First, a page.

Posts Tagged ‘paychecks’
The Wall Street Journal
NOVEMBER 18, 2010.
The plaintiffs bar loses in the Senate.
Democrats in Congress seem to have misconstrued the lame-duck session as one last chance to do tangible economic harm, so we should thank Senate Republicans for their public service yesterday in killing the White House priority of the “paycheck fairness” bill.
President Obama reacted with a statement blasting the “partisan minority of Senators” who blocked the bill: every Republican as well as Nebraska Democrat Ben Nelson, who faces re-election in 2012. Mr. Obama vowed to “continue to fight for a woman’s right to equal pay for equal work,” as if the bill’s rationale—supposedly pervasive sex discrimination in the workplace—was as self-evident as universal suffrage.
The reality is that the bill would have rewritten labor law to equalize putative wage disparities between men and women, imposing big new costs on hiring as employers would have to comply with a raft of new regulations about their compensation decisions. What “equal pay” advocates call the male-female wage gap, to the extent it continues to exist, is mostly an artifact of occupational choices and the composition of the workforce.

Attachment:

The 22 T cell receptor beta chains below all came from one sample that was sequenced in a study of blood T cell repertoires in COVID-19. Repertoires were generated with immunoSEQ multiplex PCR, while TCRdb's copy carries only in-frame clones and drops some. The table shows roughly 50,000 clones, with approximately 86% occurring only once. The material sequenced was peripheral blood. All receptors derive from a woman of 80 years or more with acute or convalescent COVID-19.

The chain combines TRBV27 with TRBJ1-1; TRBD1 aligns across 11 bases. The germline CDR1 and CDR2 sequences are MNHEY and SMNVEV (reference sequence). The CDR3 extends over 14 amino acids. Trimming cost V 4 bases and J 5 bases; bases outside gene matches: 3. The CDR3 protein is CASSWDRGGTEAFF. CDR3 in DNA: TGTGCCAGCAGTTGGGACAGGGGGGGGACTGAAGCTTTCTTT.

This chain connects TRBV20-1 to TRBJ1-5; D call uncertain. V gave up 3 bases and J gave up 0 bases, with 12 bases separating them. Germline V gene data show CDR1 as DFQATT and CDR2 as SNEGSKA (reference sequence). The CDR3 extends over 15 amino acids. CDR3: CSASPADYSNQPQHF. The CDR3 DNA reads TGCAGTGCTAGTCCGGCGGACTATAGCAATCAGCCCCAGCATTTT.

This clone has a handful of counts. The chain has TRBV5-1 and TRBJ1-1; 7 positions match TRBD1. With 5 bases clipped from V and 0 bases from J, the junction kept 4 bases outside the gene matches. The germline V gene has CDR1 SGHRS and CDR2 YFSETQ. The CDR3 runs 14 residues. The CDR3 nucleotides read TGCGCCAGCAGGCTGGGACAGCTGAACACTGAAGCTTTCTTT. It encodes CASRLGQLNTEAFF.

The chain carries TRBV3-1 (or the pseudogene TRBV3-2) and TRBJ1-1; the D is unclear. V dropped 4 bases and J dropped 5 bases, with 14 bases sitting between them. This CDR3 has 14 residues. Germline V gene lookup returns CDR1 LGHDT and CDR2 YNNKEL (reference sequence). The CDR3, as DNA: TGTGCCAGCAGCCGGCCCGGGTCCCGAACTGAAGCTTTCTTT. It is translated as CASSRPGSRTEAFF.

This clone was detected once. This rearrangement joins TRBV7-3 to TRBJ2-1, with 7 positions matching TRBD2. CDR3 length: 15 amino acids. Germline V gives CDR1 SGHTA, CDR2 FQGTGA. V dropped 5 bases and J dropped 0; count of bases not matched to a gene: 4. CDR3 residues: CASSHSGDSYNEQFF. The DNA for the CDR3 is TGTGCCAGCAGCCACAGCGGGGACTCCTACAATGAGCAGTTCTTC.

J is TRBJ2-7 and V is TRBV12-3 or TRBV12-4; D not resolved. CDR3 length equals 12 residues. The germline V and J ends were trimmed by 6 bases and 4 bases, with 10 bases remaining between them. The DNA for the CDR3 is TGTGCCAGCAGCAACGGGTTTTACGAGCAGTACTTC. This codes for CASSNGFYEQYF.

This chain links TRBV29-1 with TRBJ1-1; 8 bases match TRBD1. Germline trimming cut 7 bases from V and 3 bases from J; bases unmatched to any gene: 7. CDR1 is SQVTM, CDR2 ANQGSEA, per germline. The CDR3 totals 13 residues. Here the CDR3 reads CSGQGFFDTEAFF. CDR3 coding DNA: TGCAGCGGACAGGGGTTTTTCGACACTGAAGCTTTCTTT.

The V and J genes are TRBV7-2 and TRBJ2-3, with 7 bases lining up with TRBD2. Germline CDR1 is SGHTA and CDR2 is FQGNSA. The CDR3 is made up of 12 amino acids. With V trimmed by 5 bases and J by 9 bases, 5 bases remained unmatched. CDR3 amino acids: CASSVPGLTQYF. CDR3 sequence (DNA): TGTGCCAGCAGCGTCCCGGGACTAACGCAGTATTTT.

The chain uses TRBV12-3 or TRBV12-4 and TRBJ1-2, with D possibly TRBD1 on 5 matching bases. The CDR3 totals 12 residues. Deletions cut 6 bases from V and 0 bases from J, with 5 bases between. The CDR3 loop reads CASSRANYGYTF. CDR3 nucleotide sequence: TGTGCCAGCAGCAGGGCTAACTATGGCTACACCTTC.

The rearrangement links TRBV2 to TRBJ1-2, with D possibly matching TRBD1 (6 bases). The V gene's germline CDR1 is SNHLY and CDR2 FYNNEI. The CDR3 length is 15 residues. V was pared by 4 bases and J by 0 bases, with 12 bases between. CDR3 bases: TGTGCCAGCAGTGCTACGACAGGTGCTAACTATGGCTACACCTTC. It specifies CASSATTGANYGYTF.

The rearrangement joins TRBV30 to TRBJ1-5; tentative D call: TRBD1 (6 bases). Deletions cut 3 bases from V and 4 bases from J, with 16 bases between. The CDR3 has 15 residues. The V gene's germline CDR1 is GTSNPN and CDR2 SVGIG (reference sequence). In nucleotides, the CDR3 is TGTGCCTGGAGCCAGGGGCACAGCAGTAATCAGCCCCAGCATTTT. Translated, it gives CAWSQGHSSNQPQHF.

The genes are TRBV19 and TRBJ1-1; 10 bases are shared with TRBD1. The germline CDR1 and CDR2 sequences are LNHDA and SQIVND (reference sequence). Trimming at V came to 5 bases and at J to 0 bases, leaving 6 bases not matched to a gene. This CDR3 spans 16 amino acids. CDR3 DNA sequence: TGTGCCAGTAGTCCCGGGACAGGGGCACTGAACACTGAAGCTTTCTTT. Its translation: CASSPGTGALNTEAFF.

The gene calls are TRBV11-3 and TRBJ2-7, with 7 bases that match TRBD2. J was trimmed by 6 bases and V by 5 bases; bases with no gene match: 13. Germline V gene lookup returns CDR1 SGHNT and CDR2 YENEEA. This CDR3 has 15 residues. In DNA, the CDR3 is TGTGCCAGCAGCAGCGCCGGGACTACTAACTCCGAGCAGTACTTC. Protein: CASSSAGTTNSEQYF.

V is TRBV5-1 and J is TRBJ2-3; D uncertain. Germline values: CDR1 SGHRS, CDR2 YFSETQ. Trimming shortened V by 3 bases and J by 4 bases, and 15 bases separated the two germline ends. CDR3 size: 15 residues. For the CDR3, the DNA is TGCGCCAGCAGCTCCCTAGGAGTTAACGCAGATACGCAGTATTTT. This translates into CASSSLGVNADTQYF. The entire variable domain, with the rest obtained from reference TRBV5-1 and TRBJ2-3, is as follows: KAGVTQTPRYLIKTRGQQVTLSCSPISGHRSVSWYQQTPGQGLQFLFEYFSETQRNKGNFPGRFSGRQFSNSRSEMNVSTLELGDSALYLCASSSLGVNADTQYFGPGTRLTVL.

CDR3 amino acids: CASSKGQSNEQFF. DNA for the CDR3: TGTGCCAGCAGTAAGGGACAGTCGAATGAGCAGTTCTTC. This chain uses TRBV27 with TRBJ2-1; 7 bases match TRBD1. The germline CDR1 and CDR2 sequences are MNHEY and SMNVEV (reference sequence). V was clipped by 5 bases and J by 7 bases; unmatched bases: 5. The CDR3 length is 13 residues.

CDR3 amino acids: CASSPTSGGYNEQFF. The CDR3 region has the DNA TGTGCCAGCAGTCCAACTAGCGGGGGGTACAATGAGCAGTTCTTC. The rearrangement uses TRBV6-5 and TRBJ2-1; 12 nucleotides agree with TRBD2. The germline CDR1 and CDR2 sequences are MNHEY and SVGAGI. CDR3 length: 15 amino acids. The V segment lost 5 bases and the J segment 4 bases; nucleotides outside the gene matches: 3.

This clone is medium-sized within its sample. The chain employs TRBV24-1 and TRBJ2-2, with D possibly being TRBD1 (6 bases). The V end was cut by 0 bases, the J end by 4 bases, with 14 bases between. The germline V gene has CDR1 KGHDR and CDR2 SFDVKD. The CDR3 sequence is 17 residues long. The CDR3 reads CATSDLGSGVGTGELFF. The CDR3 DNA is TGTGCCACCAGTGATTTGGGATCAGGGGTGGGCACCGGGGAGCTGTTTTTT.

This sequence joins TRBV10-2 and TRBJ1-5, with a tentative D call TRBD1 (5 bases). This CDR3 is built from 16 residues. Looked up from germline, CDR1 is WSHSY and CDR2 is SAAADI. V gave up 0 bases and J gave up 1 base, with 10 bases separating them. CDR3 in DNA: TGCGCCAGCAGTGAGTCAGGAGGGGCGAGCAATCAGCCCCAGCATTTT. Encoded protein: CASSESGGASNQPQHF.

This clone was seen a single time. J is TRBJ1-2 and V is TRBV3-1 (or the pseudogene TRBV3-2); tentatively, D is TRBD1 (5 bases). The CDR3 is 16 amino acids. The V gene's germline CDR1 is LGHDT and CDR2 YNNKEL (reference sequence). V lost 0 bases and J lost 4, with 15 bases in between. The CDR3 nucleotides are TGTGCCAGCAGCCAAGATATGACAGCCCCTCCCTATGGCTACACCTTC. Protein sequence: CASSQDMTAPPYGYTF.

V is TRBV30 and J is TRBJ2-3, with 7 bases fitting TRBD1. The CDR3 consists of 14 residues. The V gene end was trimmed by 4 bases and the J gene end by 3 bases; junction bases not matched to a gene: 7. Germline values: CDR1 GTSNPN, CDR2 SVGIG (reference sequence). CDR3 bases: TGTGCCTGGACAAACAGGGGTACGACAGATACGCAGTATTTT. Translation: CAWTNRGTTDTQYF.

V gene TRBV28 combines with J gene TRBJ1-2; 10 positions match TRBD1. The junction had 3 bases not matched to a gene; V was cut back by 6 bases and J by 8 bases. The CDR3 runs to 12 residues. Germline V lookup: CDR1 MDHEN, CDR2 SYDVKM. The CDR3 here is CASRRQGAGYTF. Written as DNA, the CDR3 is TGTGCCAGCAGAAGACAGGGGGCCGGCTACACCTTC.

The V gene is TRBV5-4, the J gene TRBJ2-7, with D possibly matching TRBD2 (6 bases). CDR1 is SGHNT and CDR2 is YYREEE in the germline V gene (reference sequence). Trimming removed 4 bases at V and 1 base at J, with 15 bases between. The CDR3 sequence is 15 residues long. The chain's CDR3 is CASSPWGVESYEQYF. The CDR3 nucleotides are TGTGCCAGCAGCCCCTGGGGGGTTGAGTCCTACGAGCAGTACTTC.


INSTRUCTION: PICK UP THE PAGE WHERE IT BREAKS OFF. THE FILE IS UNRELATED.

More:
Montana Sen. Jon Tester, a supporter of the paycheck fairness bill.
The bill was also a bouquet to the trial bar. Businesses would have to prove their pay practices weren’t the result of workplace bias. It also automatically drafted women as plaintiffs in class actions when lawyers sue employers.
Democrats hoped to get the equal pay bill through the Senate with the help of Republicans Kay Bailey Hutchinson, Olympia Snowe and Susan Collins, who two years ago supported the Lilly Ledbetter bill, which allows people to file pay discrimination lawsuits for life without a statute of limitations. But yesterday’s real surprise wasn’t the wisdom of those Republican women, but was the Democrats running in 2012 who felt free to vote for this latest plaintiffs bar perk. Folks like Jon Tester of Montana, Jim Webb of Virginia and other red state Democrats put trial bar cash above job creation.
With unemployment at 9.6%, voters don’t want Congress to decide what counts as “paycheck fairness.” They’ll settle for paychecks.